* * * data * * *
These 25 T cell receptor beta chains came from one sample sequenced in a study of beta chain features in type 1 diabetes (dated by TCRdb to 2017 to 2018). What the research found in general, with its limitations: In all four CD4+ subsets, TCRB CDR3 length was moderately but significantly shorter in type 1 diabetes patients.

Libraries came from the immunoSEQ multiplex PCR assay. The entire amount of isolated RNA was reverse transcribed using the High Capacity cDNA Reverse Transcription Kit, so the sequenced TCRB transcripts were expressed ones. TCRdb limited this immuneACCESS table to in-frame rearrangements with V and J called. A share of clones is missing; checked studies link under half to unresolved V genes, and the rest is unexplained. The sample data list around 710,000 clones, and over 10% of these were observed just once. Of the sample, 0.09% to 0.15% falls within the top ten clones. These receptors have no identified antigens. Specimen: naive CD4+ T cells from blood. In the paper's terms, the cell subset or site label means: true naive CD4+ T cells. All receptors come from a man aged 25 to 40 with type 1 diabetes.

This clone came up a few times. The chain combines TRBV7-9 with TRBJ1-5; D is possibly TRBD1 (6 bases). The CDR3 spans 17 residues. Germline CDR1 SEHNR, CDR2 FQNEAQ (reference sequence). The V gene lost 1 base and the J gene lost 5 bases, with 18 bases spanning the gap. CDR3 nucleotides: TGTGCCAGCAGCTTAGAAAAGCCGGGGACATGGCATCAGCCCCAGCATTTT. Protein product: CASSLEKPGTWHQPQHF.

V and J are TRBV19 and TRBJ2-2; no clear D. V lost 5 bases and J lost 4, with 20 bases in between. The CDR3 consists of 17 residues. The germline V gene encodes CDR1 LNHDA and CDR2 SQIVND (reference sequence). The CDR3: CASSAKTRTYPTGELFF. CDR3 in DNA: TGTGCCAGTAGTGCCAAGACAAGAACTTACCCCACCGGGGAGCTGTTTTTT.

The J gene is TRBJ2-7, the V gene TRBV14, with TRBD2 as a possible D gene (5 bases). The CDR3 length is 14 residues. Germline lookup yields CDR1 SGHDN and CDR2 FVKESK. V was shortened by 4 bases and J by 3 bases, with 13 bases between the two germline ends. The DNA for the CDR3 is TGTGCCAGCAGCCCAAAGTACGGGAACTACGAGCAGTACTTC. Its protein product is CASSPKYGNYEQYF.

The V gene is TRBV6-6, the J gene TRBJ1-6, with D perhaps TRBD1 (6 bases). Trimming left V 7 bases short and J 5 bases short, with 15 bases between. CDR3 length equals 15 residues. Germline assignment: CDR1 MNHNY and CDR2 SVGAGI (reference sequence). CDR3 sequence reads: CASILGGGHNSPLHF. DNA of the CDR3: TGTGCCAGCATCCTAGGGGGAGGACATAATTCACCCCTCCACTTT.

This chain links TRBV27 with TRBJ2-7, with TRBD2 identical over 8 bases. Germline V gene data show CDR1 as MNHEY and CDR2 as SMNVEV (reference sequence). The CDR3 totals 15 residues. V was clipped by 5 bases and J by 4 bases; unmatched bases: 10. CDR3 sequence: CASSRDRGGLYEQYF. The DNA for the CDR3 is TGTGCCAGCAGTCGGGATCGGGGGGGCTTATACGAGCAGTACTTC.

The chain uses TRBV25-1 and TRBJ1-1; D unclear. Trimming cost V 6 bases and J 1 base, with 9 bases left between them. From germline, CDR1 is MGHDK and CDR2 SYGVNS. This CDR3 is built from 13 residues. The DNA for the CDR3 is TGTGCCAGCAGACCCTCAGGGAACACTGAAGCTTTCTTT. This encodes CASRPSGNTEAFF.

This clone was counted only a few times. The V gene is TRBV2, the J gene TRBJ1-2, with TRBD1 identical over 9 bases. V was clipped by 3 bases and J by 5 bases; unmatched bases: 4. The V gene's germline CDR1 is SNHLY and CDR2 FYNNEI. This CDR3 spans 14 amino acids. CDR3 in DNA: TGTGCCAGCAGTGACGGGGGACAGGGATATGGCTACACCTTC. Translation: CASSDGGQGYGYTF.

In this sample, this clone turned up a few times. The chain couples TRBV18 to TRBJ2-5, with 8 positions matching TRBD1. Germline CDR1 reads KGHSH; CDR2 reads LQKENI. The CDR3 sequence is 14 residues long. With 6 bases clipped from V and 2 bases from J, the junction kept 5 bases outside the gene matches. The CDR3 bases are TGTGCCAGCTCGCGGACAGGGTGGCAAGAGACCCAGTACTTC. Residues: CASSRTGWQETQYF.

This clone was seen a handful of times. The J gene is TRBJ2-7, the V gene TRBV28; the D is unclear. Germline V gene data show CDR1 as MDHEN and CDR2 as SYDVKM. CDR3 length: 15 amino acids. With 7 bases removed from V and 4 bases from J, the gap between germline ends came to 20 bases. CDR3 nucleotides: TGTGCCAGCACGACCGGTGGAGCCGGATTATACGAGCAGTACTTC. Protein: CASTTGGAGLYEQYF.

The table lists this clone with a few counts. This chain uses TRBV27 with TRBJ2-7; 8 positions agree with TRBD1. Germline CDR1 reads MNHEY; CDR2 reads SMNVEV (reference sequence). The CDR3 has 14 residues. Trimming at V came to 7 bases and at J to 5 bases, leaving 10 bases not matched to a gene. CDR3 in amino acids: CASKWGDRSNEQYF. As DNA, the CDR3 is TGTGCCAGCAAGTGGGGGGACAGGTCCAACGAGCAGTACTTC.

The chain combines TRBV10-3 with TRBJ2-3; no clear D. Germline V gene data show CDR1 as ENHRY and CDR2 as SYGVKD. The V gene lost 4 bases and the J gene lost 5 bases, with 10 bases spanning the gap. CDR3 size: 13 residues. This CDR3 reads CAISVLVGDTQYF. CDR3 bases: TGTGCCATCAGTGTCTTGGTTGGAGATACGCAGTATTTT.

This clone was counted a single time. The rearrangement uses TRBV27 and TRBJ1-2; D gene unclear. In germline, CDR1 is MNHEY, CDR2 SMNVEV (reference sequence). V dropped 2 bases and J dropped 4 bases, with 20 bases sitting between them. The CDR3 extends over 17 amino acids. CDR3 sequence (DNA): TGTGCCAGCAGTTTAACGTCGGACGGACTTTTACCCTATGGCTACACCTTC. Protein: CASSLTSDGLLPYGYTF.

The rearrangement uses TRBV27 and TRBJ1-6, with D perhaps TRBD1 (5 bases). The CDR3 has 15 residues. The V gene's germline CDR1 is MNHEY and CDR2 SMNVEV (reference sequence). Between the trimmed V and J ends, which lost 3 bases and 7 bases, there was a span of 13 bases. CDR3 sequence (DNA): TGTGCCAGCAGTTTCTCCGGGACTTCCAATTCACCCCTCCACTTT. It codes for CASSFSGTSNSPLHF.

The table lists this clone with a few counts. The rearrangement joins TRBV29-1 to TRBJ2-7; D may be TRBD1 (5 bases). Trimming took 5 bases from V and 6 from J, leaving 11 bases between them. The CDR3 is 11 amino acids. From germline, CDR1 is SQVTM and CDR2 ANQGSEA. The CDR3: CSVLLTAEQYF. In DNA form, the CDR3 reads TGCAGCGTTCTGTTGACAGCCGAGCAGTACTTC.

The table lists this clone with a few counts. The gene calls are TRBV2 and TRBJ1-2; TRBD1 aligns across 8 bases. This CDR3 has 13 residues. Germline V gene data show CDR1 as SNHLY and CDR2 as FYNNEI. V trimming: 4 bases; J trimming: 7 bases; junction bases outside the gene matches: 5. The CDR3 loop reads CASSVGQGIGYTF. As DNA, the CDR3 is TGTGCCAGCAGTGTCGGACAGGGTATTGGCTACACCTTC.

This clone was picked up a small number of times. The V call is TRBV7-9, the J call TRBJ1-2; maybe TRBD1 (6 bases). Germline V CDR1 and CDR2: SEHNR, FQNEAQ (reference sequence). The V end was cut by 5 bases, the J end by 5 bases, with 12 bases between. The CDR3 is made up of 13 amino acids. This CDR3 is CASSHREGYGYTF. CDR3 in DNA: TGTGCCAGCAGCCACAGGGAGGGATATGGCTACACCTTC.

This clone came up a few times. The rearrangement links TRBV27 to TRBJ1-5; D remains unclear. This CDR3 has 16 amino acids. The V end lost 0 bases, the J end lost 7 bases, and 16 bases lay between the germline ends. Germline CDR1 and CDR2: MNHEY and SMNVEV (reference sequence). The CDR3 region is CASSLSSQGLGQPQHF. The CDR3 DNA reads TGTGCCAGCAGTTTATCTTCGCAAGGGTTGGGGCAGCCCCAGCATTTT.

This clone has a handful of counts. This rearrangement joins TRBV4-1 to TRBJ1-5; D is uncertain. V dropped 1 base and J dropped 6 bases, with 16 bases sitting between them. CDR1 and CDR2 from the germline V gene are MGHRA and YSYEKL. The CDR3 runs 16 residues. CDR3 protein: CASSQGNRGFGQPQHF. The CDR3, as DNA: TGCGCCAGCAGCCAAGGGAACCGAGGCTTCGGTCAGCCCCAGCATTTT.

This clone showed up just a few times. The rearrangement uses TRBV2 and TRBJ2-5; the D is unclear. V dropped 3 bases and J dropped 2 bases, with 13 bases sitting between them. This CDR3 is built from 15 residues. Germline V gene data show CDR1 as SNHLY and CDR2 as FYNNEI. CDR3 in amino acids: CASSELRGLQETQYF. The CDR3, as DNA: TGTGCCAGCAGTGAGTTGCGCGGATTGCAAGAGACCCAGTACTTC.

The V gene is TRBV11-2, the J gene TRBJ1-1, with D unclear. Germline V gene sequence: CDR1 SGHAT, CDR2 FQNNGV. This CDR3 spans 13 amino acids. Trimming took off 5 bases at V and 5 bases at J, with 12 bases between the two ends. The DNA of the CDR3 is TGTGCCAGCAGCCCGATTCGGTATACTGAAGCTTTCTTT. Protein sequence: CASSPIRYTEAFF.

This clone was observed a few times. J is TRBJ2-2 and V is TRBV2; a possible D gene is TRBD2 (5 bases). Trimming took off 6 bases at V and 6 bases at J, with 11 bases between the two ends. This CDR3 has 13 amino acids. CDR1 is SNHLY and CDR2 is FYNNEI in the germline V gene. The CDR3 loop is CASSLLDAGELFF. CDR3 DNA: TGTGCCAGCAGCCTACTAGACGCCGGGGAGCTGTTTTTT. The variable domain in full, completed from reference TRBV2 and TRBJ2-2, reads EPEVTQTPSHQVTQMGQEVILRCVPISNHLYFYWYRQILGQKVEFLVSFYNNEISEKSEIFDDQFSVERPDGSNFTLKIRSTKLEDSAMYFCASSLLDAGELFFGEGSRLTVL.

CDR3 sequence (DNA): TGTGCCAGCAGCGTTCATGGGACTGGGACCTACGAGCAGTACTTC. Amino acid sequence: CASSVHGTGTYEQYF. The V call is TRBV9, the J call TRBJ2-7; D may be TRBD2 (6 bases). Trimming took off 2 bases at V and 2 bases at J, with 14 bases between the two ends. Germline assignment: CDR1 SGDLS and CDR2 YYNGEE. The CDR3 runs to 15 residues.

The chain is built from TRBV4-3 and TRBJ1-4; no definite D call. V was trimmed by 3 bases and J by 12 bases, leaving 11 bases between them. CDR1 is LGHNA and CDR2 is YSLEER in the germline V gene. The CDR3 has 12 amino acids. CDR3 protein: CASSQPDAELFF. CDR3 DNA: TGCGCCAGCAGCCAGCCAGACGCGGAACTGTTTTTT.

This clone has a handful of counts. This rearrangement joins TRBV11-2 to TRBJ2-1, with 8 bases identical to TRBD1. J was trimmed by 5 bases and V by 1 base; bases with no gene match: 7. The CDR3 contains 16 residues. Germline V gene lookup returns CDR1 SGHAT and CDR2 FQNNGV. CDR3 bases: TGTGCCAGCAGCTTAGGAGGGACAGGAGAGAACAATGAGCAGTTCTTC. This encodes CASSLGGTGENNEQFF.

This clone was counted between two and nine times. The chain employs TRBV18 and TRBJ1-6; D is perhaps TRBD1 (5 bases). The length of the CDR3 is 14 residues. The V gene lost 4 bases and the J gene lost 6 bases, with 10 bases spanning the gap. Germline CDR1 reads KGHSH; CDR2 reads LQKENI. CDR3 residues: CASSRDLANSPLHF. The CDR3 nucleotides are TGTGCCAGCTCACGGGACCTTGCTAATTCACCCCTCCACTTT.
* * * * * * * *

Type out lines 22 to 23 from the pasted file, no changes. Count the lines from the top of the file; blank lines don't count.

The V gene is TRBV11-2, the J gene TRBJ1-1, with D unclear. Germline V gene sequence: CDR1 SGHAT, CDR2 FQNNGV. This CDR3 spans 13 amino acids. Trimming took off 5 bases at V and 5 bases at J, with 12 bases between the two ends. The DNA of the CDR3 is TGTGCCAGCAGCCCGATTCGGTATACTGAAGCTTTCTTT. Protein sequence: CASSPIRYTEAFF.

This clone was observed a few times. J is TRBJ2-2 and V is TRBV2; a possible D gene is TRBD2 (5 bases). Trimming took off 6 bases at V and 6 bases at J, with 11 bases between the two ends. This CDR3 has 13 amino acids. CDR1 is SNHLY and CDR2 is FYNNEI in the germline V gene. The CDR3 loop is CASSLLDAGELFF. CDR3 DNA: TGTGCCAGCAGCCTACTAGACGCCGGGGAGCTGTTTTTT. The variable domain in full, completed from reference TRBV2 and TRBJ2-2, reads EPEVTQTPSHQVTQMGQEVILRCVPISNHLYFYWYRQILGQKVEFLVSFYNNEISEKSEIFDDQFSVERPDGSNFTLKIRSTKLEDSAMYFCASSLLDAGELFFGEGSRLTVL.